An amazing night of middle distance running was held at Jack Kemp Stadium, at the Oxy High Performance meet, on May 18. Here’s the fine piece by David Monti on the Oxy Performance meeting.
CENTROWITZ, MARTINEZ IMPRESS AT USATF DISTANCE CLASSIC
By David Monti, @d9monti
(c) 2017 Race Results Weekly, all rights reserved, used with permission.
LOS ANGELES (18-May) — As the warm Southern California sun set over the Bill Henry Track at Jack Kemp Stadium at Occidental College here, action on the track heated up at the USATF Distance Classic, led by USA-leading and meet record marks by global medalists Matthew Centrowitz in the 1500m (3:33.41) and Brenda Martinez in the 800m (1:58.78).
Martinez, the 2013 IAAF World Championships silver medalist at 800m, glided through the first 400-meters behind the pacemaker in a swift 57.23, then bolted to the lead with 300 meters to go. Pumping her arms furiously as she ran down the backstretch, the 29 year-old Californian did not let up in the final meters and was the only woman to break two minutes here tonight. She was clearly pleased with her effort and saved something for the Prefontaine Classic 1500m one week from Saturday in Eugene, Ore.
“We’re smart about training,” Martinez told reporters. “I trust what coach (Joe) Vigil’s doing. I think we’re going to peak at the right time.”
Behind Martinez, three more athletes broke the IAAF World Championships qualifying standard of 2:01.00: Britain’s Adelle Tracey (2:00.35), New Zealand’s Angie Petty (2:00.44), and the Hoka NJ-NY Track Club’s Cecilia Barowski (2:00.90). Jenny Simpson, last summer’s Olympic 1500m bronze medalist, has the 8th best time on the night of 2:02.32, and said the race was a good early-season effort.
“I wanted to commit to running hard,” Simpson told Race Results Weekly. She added: “It’s a different kind of hard the last hundred of an eight hundred, so it’s tough. It’s a strange feeling when you’re used to accelerating the last hundred and suddenly, like, you’re legs are gone.”
Centrowitz, last summer’s Olympic 1500m champion, had to beat back credible challenges from four-time Olympic Gold medalist Mo Farah, and two-time European championships bronze medalist Chris O’Hare to get the win tonight. Pacemakers Edward Kemboi and David Torrence, took the field through the first 400 meters in 56.4, and 800 meters in 1:55.1. Just after Torrence stepped off the track at 1200 meters, O’Hare took off down the backstretch, taking Centrowitz and Farah with him. Centrowitz stuck to his two rivals, then powered past them entering the homestretch.
“Coming in I really didn’t know what to expect,” Centrowitz told reporters after signing autographs and posing for selfies with fans. “I was just, like, hang on for dear life kind of thing. I was happy, obviously, with the time.”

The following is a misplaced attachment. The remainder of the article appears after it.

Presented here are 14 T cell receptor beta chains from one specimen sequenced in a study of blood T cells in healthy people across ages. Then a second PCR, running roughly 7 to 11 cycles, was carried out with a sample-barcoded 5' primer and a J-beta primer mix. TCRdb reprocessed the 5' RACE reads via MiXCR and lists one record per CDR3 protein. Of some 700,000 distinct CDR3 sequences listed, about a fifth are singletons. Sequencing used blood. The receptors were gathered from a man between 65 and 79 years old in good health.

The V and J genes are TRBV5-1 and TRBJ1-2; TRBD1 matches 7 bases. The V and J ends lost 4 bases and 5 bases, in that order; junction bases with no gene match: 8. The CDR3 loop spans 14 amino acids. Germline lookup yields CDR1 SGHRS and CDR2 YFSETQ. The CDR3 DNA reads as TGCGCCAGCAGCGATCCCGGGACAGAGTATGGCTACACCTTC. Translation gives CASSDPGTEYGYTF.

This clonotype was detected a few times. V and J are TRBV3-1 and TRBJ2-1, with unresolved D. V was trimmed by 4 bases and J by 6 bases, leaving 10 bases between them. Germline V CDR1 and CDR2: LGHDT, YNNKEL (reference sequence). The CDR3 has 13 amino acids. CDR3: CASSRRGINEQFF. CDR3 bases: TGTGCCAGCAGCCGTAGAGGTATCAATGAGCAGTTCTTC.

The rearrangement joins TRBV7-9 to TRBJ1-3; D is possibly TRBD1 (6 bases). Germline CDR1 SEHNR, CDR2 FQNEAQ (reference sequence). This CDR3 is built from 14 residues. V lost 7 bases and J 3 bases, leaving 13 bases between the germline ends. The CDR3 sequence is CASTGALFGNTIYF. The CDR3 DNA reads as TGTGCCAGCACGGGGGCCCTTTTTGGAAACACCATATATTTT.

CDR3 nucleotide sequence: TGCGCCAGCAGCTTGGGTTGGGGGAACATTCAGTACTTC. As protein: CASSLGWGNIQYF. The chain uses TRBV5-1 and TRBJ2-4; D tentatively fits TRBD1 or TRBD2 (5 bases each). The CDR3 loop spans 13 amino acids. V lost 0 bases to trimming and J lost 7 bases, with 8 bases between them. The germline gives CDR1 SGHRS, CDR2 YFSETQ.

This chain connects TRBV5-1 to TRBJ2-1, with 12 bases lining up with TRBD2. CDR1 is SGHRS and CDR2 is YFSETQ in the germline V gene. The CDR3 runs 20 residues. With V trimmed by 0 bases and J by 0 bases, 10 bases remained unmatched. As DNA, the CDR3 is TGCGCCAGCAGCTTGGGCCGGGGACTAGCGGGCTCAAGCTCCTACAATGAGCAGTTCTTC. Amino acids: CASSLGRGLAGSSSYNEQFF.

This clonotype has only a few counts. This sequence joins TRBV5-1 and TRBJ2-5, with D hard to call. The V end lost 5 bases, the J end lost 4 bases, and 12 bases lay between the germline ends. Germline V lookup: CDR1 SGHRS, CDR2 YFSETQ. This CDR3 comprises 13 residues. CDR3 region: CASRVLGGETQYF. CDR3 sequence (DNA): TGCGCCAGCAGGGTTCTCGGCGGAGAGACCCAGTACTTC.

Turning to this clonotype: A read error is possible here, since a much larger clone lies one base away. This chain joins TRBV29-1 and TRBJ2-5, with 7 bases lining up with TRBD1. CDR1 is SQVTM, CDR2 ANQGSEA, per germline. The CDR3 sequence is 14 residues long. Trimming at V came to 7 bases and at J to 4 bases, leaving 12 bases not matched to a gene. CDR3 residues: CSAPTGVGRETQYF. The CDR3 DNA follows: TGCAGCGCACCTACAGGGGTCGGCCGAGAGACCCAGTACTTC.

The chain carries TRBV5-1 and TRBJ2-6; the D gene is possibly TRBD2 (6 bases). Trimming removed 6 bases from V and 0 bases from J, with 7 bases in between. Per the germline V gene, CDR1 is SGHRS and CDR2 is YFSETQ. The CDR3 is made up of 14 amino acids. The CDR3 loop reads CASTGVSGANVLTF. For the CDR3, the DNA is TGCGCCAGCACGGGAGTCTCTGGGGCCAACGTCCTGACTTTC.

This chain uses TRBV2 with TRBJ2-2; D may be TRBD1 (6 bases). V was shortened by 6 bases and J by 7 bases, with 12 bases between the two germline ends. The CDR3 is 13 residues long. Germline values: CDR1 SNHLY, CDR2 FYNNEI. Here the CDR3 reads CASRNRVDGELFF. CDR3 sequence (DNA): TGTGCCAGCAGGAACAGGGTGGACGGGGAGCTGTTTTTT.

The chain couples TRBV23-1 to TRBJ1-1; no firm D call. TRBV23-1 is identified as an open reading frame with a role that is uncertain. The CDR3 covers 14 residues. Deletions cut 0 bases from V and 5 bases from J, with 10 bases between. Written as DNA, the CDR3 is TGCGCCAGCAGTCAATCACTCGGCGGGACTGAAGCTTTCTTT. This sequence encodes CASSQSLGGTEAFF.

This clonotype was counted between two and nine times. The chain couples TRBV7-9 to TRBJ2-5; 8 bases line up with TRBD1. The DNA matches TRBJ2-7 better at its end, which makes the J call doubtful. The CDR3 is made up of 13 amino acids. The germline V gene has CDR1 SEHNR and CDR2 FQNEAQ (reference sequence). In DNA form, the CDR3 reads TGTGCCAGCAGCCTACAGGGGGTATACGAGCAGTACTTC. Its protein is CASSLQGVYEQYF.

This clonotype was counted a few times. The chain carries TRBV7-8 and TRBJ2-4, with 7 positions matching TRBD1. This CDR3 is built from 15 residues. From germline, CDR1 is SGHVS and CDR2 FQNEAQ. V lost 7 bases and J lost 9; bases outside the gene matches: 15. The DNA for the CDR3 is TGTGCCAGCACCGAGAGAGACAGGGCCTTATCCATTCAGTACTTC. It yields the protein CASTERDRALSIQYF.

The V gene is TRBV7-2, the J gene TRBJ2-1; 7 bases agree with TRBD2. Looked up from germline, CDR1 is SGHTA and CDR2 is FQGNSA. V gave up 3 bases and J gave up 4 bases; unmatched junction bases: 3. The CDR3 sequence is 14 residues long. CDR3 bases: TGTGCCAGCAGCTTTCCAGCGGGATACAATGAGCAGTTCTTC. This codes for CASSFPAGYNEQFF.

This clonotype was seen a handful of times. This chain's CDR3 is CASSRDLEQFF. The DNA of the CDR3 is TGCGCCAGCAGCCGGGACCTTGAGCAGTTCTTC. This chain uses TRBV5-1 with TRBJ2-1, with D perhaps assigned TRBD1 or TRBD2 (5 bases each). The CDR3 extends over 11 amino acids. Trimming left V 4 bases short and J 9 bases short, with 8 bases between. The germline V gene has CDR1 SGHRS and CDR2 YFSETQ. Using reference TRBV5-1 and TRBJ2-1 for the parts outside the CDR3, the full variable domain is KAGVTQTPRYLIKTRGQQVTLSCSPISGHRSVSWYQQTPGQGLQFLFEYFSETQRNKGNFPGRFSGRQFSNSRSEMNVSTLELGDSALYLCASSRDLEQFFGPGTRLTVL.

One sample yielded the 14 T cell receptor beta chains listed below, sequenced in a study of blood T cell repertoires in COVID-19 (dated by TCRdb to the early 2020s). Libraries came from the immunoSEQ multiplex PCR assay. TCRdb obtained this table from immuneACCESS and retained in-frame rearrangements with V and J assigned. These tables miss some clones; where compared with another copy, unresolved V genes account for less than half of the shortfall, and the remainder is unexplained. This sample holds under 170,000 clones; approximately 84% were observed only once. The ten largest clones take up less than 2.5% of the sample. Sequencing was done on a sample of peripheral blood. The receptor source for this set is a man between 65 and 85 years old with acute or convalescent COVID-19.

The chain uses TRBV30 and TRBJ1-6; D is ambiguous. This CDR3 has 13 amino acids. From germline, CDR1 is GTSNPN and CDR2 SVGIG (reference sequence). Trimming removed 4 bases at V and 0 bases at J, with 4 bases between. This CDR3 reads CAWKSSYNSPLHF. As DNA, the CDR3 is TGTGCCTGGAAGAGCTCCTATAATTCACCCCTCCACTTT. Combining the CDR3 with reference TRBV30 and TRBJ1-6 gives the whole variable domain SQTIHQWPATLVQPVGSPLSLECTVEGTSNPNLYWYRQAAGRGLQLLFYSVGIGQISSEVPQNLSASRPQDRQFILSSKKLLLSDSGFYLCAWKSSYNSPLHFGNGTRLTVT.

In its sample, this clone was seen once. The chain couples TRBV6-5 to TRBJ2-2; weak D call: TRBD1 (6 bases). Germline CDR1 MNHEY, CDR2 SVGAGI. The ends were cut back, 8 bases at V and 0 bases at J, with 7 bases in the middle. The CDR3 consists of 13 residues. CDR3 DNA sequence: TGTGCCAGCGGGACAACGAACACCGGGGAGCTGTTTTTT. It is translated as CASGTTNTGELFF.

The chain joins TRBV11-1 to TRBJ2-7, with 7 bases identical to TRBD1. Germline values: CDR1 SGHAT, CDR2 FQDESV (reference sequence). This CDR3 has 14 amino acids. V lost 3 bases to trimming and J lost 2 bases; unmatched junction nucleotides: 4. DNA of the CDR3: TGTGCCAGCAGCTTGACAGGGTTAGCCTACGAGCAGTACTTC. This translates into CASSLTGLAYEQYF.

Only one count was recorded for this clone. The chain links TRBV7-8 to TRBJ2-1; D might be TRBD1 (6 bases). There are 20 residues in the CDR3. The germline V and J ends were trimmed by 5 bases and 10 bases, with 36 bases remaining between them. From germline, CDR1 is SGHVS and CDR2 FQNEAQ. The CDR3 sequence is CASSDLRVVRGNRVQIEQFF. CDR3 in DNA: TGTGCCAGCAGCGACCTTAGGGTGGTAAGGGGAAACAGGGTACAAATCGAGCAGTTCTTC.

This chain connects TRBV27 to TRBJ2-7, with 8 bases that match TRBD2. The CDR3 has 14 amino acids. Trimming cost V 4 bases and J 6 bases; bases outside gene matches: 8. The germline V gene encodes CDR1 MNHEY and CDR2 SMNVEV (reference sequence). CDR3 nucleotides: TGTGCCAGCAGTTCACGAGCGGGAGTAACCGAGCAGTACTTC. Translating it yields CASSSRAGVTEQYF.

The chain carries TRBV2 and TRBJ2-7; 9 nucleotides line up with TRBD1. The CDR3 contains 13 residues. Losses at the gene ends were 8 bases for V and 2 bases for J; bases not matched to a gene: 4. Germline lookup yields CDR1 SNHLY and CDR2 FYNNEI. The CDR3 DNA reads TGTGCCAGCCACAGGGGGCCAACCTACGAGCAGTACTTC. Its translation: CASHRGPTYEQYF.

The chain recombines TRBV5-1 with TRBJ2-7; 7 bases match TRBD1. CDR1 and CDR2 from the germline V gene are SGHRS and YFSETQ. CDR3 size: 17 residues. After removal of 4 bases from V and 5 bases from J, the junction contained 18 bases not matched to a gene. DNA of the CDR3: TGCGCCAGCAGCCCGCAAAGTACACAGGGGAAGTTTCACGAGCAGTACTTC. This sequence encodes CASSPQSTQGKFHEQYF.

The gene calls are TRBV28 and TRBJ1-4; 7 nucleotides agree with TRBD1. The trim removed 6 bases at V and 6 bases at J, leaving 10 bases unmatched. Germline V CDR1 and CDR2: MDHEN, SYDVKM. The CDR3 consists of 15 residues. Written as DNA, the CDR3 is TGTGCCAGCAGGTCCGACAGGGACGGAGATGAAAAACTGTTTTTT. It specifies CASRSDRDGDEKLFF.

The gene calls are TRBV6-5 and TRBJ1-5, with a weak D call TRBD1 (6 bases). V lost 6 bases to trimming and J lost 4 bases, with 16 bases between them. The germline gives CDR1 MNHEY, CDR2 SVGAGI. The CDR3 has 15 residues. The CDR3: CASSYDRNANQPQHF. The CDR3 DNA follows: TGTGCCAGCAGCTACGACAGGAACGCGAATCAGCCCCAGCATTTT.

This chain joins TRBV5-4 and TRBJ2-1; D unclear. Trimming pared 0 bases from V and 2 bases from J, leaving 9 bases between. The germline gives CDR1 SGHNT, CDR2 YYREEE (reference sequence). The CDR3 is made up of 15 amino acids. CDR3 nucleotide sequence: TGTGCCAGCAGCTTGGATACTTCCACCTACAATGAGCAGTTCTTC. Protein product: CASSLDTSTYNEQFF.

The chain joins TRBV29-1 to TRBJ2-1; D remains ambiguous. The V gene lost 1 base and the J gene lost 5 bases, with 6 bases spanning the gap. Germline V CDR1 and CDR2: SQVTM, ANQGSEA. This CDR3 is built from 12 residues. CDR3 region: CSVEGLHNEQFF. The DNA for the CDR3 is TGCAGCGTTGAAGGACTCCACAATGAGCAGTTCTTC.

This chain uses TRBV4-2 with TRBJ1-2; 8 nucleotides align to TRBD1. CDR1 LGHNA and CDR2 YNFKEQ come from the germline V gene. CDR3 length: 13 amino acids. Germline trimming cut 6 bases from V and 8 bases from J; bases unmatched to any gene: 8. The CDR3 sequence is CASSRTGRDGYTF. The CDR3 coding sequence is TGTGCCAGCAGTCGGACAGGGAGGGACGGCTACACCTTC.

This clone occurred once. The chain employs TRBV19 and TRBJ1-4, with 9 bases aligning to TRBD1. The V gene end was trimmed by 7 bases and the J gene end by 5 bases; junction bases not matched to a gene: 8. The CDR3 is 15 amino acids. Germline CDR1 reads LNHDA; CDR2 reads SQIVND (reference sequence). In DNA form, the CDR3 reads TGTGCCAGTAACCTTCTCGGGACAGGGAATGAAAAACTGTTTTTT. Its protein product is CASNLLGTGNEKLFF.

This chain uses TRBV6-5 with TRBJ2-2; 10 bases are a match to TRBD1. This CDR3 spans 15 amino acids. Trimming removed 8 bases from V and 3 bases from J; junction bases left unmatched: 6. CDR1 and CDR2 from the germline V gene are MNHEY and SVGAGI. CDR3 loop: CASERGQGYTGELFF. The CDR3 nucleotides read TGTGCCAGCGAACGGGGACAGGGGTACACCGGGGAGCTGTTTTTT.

Farah dug deep in the final 50 meters, passing O’Hare to take second in 3:34.19 to O’Hare’s 3:34.35, both comfortably under the IAAF World Championships qualifying standard of 3:36.00. Eric Jenkins, this year’s NYRR Wanamaker Mile Champion, had the fourth-fastest time out of the second section of 3:36.51.
In the men’s two-lap race, Australia’s Luke Mathews was the fastest of three men who broke 1:47 tonight, clocking 1:46.44 over Britain’s Kyle Langford (1:46.77) and Britain’s Andrew Osagie (1:46.93). He was slightly disappointed that he didn’t make the World Championships qualifying mark of 1:45.90.
“I didn’t get out as well as I would have liked,” Mathews explained. “I waited and waited and waited until the final hundred and that was it.”
The women’s 1500m went to the Oregon Track Club Elite’s Sheila Reid who missed last summer’s Olympics because of a series of injuries to her right leg, including bursitis in her knee and a stress reaction in her tibia. Tonight the Canadian from Newmarket, Ontario, showed some of her old form, out-sprinting USA 1500m record holder Shannon Rowbury on the homestretch to claim the win in 4:07.07 to Rowbury’s 4:07.17. Both women got under the IAAF World Championships qualifying standard of 4:07.50.
“Four-oh-seven is still five seconds off of my personal best, but if two months ago if you told me that I would be in a position to run a world standard I would have laughed at you,” Reid told reporters. “I was so out of shape, and really dejected. I just kind of found my fitness, and found my groove again.”
There were also sold runs in the two 5000m races, especially on the women’s side where Britain’s Laura Weightman made her debut at the distance in an excellent 15:08.24. She was pushed right to the line by USA half-marathon champion Natosha Rogers, who ran a 20-second personal best of 15:08.29. Three more women got under the IAAF World Championships qualifying time of 15:22.00: Canada’s Jessica O’Connell (15:16.79), Boston Athletic Association’s Sarah Pagano (15:18.57), and Brooks’s Lauren Paquette (15:19.73).
“That was the hardest race of my life,” said Weightman sprawled on her back in the infield while coach Steve Cram looked on with a smile. “I’m really happy with that.”
The U.S. Army’s Shadrack Kipchirchir won the men’s 5000m in 13:23.74, just off the World Championships qualifying time of 13:22.60.
Three women representing Oiselle –Mel Lawrence, Marisa Howard and Alexina Wilson– went 1-2-3 in the women’s steeplechase in 9:40.20, 9:40.40 and 9:40.90, respectively. They were the only three athletes to get under the World Championships qualifying mark of 9:42-flat.
Unfortunately, in the men’s steeplechase not all of the barriers were set at the correct height after the women’s heat was concluded. As such, all of the marks –including Hilary Bor’s winning time of 8:23.08– cannot count as qualifying times for the World Championships.